The distinguishing feature of love is reconcilability (Versöhnlichkeit). In reconciliation the injured party does not insist upon its rights or upon justice. It abstracts from and divests itself of these. In not insisting upon one's rights, the spirit of reconcilability makes an affirmative use of negative freedom. Here the point is not to flee from relationship as 'impure,' or as 'contamination,' but rather to sustain, repair the rupture of relation and transform the relationship. These are the actions of the genuine beautiful soul who acts and becomes actual. Consequently, to say that "Love has conquered does not mean the same as 'duty has conquered', i.e., subdued its enemies; it means that love has overcome hostility." (ETW 247) By giving up its right, as its hostile fate, to the evil genius of the other, the heart reconciles itself with him, and thereby has won just so much life as was hostile to it . . . and the fate it had aroused against itself by its own deed has dissolved into the airs of night." Reconciling love, in renouncing its right of justified retribution it has acquired against an offender, does no injury to life in itself and avoids the fate it would have acquired in acting justly and retributively, repaying an eye for an eye, etc. But the inhibition and refraining from retribution is still action; it is not impotence but heroic ethical-spiritual power. It is in this heroic sense that love reconciles fate, not in a withdrawal from fate that subverts itself into the highest fate. The latter fate is trapped in a self-perpetuating spurious infinity. According to Hegel love breaks the might of objectivity and upsets this whole sphere. (ETW 247) Love gives rise to Hegel's mature position on objectivity, which is dialectical: objectivity is both the opposite of subjectivity, and its free realization. In reconciliation lies love's mutuality and social-religious infinity.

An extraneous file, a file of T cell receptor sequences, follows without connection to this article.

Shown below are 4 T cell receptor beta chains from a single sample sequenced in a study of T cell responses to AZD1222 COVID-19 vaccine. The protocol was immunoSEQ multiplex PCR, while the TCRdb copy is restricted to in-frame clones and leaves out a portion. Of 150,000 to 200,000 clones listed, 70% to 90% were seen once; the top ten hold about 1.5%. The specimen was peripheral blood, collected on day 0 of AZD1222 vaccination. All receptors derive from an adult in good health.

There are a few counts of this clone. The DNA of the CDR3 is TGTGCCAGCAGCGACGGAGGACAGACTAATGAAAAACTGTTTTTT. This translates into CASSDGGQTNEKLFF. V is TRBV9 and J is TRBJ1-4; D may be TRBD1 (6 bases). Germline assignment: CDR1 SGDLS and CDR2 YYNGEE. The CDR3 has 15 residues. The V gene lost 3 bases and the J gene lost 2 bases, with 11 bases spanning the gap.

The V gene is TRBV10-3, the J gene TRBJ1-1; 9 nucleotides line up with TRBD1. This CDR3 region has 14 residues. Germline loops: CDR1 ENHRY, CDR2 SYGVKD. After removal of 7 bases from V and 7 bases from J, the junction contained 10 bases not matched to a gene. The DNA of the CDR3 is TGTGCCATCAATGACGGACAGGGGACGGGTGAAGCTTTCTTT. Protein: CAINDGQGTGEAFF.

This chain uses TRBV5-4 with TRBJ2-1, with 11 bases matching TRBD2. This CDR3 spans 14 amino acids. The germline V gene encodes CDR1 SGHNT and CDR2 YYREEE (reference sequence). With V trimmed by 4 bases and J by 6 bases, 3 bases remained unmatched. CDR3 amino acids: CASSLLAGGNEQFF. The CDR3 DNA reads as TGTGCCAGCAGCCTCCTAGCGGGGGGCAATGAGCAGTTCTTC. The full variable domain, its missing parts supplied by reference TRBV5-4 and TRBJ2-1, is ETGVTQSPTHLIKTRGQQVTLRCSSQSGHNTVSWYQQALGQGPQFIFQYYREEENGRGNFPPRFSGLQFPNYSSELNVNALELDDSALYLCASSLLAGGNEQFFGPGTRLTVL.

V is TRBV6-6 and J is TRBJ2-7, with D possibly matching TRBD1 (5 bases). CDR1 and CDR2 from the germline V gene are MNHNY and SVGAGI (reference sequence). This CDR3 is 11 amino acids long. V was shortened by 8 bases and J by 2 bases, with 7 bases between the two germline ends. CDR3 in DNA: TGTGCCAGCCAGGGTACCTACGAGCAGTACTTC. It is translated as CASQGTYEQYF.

To be sure, Hegel had not yet arrived at his mature philosophical-conceptual position in ETW. He was still influenced on the positivity issue by classical metaphysics, which presupposes abstract transcendence, abstract universals, and undifferentiated identity, all of which add up to the spurious infinite in theory and mastery and slavery in practice. The problem is that love, although infinite, is in the ETW still conceived through the abstract universal, as a term limited and restricted by opposition, or worse, as negative freedom and withdrawal. But an infinite that must withdraw from the finite is itself finite. The problem of the ETW is not with Hegel's concept of love. Rather it is in Hegel's metaphysics -- the vision of asymmetrical abstract transcendence in terms of which freedom and love are formulated as negative, withdrawal, abstract and indeterminate -- a metaphysics that lacks adequate concepts of freedom, relation and community. Despite his differentiation of the spirit of Christianity from its positive forms, and retrieval of it as a religion of love and freedom, the young Hegel still remained intellectually stuck in spurious infinites (ETW 300-301). As Hegel discovered, love in his sense requires a new metaphysics of relation and social infinity. Love mediates and reconciles opposition and makes possible the maintenance and repair of vital relations in reconciliation so that the tragic, self-inflicted wounds of spirit can heal. However the tragic aspect of love remains even within its inclusive totality and social infinity.